55 FoodTech unicorns, half of them reached the $1B valuation in 2021

This is the fourth year that we map FoodTech unicorns. As this year breaks all the records in terms of the number of startups going over the symbolic valuation of $1B, we decided to dedicate a full report to this very specific set of startups.

Indeed, if most entrepreneurs want to create “billion-dollar companies”, how many reach that goal in FoodTech? At least, we can provide a quick answer to this: there are currently 55 FoodTech unicorns. For DigitalFoodLab, a unicorn is a startup that has reached a $1B valuation while still being private (then, all the startups that have been either acquired or went to the public markets are excluded).

58% of all the FoodTech unicorns are working around food delivery. This is 9% less than last year. After years of hype, we observe the emergence of a handful of alternative proteins and urban farming unicorns. However, the most impressive set of new food unicorns is made of quick-commerce startups. These companies went from idea to unicorn at breathtaking speed. Even with these new players, the average « speed » at which a startup becomes a unicorn has not changed and remains at 6 years.


23 new unicorns in 2021, probably twice as many in a few years

The consistency of speed at which startups become unicorns, combined with the acceleration of the number of new FoodTech startups and the amounts invested in the ecosystem, let us think that we can expect many more unicorns in the years to come.

Indeed, investments in the ecosystem more than doubled globally in 2021. We can then expect that from 23 new FoodTech unicorns in 2021, we will have at least 50 or more new unicorns per year in three to five years.

These skyrocketing valuations are a double-edged sword:

  • On the positive side, startups have the means (through investments and the debt they can raise) to achieve their vision and to challenge the status quo. They can help the transition toward a newer, greener, more sustainable and healthier food system.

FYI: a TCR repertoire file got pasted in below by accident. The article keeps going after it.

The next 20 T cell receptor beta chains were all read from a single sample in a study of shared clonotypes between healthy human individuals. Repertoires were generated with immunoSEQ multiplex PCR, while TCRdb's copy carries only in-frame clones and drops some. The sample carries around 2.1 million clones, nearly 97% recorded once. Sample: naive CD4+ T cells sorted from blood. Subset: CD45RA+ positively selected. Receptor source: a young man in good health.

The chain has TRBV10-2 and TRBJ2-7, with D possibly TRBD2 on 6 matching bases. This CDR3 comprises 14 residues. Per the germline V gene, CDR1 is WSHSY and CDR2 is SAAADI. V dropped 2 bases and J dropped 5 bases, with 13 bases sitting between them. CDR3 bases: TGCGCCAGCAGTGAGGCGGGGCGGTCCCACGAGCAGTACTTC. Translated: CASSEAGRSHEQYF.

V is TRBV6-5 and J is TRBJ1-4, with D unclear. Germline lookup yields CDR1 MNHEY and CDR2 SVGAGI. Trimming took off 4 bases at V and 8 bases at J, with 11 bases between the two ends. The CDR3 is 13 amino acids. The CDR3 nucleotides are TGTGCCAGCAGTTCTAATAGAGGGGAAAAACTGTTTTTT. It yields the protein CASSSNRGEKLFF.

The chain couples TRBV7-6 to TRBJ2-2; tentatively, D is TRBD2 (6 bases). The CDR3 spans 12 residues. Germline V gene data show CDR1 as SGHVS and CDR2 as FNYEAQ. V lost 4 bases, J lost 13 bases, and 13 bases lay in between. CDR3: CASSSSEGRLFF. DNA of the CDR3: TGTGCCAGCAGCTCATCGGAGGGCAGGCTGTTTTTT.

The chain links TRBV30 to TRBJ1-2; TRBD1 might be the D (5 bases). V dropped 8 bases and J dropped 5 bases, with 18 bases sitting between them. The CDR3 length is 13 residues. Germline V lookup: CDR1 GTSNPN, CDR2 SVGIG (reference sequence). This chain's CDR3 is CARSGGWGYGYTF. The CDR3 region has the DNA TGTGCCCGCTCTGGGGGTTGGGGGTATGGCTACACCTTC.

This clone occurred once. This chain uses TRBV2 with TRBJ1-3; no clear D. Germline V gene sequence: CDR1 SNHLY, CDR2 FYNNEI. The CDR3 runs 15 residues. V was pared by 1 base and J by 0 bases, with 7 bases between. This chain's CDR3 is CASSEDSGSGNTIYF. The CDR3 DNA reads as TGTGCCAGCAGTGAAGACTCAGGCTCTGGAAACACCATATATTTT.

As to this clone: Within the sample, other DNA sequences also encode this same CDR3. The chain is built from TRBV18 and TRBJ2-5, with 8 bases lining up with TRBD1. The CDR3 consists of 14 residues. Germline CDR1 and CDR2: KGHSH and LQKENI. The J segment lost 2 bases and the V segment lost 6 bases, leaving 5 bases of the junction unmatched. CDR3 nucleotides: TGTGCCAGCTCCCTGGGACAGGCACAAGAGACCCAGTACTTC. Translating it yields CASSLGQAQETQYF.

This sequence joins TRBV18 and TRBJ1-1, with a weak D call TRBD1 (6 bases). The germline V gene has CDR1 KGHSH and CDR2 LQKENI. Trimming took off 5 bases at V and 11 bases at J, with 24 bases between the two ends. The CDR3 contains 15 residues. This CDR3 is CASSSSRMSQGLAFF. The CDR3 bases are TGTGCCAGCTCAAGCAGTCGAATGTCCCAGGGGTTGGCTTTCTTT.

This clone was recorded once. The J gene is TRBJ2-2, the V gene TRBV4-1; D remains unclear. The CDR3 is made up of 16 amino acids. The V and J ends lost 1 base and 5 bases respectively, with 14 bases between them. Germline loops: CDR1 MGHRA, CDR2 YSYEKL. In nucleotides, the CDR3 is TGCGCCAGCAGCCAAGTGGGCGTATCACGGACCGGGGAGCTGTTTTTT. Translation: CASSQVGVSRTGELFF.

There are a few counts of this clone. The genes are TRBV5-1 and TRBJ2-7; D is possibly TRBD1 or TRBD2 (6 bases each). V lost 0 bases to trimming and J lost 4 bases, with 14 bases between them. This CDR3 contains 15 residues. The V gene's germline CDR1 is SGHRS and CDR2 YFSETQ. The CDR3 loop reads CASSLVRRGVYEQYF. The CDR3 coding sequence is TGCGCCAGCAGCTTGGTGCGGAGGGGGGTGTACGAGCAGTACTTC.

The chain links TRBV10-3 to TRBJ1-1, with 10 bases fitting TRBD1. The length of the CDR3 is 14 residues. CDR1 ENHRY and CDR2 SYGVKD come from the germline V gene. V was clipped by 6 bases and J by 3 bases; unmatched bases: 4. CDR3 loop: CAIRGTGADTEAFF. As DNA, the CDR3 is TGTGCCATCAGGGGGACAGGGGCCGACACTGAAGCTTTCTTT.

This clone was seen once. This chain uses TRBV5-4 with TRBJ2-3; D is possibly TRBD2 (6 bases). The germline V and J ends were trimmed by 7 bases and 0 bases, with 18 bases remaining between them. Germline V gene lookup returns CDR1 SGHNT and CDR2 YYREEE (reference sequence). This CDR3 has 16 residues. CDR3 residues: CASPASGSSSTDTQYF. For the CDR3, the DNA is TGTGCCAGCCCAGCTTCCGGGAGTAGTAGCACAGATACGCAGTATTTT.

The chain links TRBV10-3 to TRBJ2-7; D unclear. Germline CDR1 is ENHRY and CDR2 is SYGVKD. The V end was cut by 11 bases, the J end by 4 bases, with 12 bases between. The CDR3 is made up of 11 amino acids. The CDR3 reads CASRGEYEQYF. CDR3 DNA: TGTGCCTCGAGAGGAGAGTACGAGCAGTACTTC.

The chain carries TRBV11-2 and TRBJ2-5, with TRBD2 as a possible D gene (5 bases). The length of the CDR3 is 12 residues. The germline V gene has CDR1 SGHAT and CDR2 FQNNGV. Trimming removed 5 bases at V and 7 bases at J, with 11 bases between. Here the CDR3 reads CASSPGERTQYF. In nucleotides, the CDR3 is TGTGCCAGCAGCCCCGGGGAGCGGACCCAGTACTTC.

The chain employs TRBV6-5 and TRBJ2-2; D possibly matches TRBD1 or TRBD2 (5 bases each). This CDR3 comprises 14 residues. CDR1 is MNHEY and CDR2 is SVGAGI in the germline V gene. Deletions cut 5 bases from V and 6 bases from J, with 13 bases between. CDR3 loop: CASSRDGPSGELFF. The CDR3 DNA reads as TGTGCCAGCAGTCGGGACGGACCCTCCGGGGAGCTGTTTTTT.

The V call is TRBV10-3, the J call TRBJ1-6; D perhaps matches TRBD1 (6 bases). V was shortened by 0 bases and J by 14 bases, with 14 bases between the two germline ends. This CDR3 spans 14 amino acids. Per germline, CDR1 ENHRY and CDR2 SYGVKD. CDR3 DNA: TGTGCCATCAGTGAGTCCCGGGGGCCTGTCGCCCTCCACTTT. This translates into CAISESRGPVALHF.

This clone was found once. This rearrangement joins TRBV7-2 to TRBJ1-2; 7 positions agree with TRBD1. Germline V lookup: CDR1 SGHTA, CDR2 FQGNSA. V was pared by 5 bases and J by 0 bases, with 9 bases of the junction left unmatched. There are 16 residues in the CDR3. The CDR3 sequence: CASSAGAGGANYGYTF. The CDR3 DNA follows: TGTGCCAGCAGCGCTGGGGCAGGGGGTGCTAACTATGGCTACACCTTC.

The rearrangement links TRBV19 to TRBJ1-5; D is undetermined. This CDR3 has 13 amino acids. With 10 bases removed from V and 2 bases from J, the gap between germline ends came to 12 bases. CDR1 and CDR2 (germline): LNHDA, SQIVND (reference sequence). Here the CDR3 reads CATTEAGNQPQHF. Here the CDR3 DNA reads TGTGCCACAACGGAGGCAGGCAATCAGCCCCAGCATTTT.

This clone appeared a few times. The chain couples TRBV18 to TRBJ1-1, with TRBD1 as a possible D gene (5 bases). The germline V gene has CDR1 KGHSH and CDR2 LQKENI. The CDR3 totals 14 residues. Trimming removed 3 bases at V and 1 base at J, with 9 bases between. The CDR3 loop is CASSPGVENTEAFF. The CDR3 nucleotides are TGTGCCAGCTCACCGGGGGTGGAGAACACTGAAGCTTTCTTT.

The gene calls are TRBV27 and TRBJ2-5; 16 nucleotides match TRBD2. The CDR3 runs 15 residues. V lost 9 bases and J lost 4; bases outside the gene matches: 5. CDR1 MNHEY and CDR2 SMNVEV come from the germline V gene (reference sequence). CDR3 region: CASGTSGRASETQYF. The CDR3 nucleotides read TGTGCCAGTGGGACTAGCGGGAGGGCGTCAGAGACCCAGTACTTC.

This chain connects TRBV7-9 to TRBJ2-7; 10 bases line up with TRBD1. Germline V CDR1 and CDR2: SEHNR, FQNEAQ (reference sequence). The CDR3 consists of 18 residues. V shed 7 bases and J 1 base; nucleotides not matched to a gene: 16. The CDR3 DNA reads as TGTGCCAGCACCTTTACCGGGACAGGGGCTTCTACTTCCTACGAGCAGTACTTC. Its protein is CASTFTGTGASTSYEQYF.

• Less favourably, this kind of valuation makes their acquisition by current agrifood businesses harder. This creates a tension where FoodTech unicorns have a narrow exit path: either the intransigent public markets (which have demonstrated with Beyond Meat and Oatly that they won’t accept anything less than stellar growth for companies with high valuations) or acquisitions by other deep-pocketed unicorns (Glovo, Wolt).

What is a unicorn?

A startup starts to be considered as a unicorn when it is still a private company and it publicly announces a new round of financing that makes its valuation go over « one billion » (we choose for convenience reasons to use dollars in this report).

A company can stop being a unicorn:

  • following an acquisition (such as Wolt acquired by DoorDash);
  • if it becomes a public company following an IPO (Initial Public Offering) and is then traded. Some companies have their valuation moving beyond the $1B mark on this occasion, but they are excluded from our scope as we focus on private companies;
  • if it publicly announces a new round of financing with a valuation lower than $1B (which has never occurred, as some in this list may have raised money at valuations lower than $1B but never talked about it).

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